Labor & Delivery FAQ
- Where will I give birth? The Women’s Care Unit at Haywood Regional Medical Center utilizes a LDRP model. The 6 LDRP (Labor, Delivery, Recovery, and Postpartum) rooms are available for us to deliver family- centered care. It is common for moms to be moved between rooms as they check in at one location, deliver in a separate room and recover in a third. The Women’s Care Center rooms are designed to make your labor and delivery as safe and as comfortable as possible. The LDRP model also allows for you never to have to move rooms and allows the family to connect with each other and adjust to the new changes that the baby brings. Each room has a Jacuzzi tub, birthing bed, fetal monitor, and all the equipment necessary to accommodate you and the baby during delivery. The rooms also have a phone, television, and sleeper chair for a guest.
- What are my options for managing pain? On the Women’s Care Unit you have a variety of management options for pain including IV, epidural, and intrathecal anesthesia. It is best to discuss these options with your provider prior to delivery.
- What if I need a Cesarean Delivery? If you need a cesarean delivery we make every attempt to keep mom and baby together. Fathers and/or one support person are allowed to be present during the cesarean section if mother has epidural or spinal anesthesia. No one is allowed in the operating room if general anesthesia is given to the mother. After the surgery is completed we keep mom, baby, and support person together in the recovery room.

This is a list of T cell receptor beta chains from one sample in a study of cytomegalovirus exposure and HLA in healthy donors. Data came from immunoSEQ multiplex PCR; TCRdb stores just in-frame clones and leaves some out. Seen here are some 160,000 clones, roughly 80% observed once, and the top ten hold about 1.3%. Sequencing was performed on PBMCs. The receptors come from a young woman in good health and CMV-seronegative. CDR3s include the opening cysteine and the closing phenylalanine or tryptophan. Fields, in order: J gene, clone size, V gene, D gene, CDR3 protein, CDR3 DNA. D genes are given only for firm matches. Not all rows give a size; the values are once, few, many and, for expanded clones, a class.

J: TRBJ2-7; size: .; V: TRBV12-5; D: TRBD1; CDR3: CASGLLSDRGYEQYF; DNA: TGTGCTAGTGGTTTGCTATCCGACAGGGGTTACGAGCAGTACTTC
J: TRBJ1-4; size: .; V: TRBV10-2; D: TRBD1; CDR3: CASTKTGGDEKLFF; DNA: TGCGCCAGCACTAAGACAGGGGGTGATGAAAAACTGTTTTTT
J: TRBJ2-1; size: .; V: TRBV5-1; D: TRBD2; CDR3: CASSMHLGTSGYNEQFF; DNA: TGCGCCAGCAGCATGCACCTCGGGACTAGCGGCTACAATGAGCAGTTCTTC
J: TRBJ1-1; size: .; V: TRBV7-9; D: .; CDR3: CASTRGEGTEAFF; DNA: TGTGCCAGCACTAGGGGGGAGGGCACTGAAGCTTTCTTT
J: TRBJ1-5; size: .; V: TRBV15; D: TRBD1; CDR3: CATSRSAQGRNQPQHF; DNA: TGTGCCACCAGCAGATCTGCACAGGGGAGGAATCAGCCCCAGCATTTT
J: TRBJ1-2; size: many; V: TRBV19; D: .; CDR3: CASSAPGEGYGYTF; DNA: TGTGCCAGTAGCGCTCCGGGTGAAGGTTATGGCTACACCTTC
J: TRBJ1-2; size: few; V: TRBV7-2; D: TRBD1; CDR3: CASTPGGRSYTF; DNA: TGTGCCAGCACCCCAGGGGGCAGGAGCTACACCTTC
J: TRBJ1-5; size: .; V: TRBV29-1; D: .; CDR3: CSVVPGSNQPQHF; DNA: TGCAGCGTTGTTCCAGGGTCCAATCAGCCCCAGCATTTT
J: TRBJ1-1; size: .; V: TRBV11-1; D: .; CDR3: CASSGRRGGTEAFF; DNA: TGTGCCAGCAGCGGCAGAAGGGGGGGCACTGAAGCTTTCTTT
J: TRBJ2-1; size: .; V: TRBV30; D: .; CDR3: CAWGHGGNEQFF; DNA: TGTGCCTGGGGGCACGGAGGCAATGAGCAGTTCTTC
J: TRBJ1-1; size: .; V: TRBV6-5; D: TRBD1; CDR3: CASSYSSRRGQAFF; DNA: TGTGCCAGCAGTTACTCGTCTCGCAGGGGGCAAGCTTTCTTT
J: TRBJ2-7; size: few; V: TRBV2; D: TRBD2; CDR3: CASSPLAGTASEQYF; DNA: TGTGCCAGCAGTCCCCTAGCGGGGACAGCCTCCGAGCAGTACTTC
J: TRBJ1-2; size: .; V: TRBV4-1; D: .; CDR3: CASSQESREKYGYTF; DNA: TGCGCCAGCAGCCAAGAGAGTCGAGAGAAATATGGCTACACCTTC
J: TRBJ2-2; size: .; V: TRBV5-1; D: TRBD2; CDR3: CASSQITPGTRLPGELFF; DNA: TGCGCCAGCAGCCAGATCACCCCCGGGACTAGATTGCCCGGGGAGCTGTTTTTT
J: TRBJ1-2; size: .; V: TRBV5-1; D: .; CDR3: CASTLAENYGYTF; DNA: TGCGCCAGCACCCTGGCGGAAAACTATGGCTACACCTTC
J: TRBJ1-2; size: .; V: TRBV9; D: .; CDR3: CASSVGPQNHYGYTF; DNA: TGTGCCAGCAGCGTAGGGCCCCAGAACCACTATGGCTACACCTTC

- What about visitors? This is a very special and happy occasion, but remember that this is an important bonding time for you, your baby, and support person. You may want to limit visits to close family members only. Ask friends and other to visit you after you and your newborn have rested or return home. The first couple of days are very special and should be focused on bonding, feeding, and resting.
- What happens during my baby’s stay? As soon as infant is born it is placed skin to skin with mother. The baby is foot printed, ID bands, and infant security tag placed. It is encouraged that the first hour of life be spent skin to skin with mom bonding and breastfeeding. After that time, the baby receives a full head to toe comprehensive assessment. During the infant’s stay, it will stay with mom in the same room. All newborns will receive a hearing screening before discharge. All newborns will receive a bilirubin screening for jaundice prior to discharge. A newborn metabolic screening is performed on all infants by collecting a small amount of blood. This test can be done at any point prior to discharge after the infant is twenty four hours old. This test is sent off to the NC State Lab. This test can detect more than 50 congenital diseases that could cause serious harm if left untreated. Normally the results are returned to your pediatrician by four weeks of age.Lastly, Critical Congenital Heart Defect is done using pulse oximetry technology which is painless. This can detect heart defects before any signs or symptoms are present.
- What Should I Bring to the Hospital? Slippers, Lip Balm, Phone and charger, socks, camera, hair brush, hair ties or barrettes, Loose fitting nightgown or clothing to wear while walking in hallway, important phone numbers, insurance card, hair dryer, toiletries, reading materials or things to pass time with, outfit for mom and baby both to go home in, baby blanket, hat for baby, and Infant care seat- NC law requires that you have an approved infant car seat to take your baby home in. Most fire departments will check and/or install car seats if you phone and set up an appointment. Your car seat should be installed prior to coming to the hospital.